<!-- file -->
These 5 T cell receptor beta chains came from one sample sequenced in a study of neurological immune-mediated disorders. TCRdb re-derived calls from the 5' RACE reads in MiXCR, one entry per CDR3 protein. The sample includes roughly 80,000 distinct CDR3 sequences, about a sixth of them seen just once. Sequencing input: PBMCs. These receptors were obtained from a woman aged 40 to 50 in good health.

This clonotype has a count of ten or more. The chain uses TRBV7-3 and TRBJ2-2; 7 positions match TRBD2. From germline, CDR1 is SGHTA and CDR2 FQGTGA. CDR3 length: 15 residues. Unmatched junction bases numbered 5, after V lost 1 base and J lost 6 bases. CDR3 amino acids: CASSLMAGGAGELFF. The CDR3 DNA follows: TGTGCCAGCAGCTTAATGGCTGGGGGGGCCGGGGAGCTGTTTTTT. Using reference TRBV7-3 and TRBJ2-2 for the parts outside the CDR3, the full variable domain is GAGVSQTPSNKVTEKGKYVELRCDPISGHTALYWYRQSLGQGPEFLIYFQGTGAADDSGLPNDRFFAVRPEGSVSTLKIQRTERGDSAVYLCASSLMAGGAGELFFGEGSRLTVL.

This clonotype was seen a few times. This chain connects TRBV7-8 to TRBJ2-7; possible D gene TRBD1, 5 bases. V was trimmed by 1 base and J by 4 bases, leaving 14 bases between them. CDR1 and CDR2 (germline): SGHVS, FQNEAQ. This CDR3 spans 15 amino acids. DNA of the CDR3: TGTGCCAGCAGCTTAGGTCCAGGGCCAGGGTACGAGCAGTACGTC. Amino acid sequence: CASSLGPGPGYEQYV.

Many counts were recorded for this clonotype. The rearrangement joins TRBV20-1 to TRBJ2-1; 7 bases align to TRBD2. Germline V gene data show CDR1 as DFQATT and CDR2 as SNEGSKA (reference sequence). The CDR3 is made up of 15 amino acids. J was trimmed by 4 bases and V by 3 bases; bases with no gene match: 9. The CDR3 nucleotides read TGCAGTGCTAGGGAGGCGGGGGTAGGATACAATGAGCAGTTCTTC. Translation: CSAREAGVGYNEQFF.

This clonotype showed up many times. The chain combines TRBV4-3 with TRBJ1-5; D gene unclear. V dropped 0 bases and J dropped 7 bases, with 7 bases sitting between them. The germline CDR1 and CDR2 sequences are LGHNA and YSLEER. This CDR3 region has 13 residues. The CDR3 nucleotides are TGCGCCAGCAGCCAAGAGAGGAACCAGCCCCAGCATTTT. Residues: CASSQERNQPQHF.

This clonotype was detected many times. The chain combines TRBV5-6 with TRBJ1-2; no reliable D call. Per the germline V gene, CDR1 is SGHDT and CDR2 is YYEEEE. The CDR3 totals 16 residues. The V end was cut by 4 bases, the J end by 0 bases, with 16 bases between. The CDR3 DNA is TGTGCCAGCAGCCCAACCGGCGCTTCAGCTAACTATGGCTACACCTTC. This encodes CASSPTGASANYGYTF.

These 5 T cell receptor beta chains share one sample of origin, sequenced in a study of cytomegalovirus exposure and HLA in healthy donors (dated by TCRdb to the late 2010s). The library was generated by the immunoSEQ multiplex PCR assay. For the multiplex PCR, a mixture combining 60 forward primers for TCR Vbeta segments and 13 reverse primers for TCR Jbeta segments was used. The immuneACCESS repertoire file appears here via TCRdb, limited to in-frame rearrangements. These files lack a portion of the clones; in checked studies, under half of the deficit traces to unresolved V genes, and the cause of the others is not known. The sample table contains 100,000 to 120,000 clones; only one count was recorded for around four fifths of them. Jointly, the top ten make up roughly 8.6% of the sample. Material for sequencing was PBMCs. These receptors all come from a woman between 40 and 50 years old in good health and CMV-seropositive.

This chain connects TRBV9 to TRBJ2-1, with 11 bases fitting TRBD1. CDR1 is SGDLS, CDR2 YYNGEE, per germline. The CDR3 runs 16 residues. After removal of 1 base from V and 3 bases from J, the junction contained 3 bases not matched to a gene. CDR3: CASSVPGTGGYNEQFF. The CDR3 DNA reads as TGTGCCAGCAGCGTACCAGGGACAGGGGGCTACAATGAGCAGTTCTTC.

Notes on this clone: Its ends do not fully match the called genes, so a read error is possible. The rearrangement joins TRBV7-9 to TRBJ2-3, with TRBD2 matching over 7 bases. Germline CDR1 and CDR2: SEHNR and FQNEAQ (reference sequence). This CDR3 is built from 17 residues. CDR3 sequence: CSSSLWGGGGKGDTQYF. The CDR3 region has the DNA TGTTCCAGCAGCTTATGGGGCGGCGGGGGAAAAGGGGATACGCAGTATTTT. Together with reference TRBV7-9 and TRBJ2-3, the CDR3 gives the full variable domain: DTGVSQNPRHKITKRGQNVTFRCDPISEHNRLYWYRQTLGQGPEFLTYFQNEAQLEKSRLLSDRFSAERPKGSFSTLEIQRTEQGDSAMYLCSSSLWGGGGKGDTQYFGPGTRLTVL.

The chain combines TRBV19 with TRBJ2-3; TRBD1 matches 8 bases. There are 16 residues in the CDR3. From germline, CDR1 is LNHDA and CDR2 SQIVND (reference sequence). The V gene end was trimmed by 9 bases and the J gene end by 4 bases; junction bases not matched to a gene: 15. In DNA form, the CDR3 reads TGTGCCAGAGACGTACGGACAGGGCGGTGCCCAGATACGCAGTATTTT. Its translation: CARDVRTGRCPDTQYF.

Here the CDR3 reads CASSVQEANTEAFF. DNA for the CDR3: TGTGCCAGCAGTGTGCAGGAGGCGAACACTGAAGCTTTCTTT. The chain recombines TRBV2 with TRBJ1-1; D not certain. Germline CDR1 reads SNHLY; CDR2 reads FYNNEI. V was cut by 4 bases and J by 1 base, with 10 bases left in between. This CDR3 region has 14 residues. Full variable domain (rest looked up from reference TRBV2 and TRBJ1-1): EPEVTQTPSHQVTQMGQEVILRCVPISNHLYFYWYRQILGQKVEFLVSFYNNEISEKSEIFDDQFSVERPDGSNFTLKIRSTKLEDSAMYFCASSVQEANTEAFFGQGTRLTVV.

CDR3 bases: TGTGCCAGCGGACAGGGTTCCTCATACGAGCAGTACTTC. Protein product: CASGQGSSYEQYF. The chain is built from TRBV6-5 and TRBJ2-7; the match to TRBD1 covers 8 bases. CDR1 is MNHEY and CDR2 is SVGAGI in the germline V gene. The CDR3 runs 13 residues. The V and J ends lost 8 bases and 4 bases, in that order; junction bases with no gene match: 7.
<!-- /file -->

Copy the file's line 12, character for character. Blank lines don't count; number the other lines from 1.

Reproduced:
CDR3 bases: TGTGCCAGCGGACAGGGTTCCTCATACGAGCAGTACTTC. Protein product: CASGQGSSYEQYF. The chain is built from TRBV6-5 and TRBJ2-7; the match to TRBD1 covers 8 bases. CDR1 is MNHEY and CDR2 is SVGAGI in the germline V gene. The CDR3 runs 13 residues. The V and J ends lost 8 bases and 4 bases, in that order; junction bases with no gene match: 7.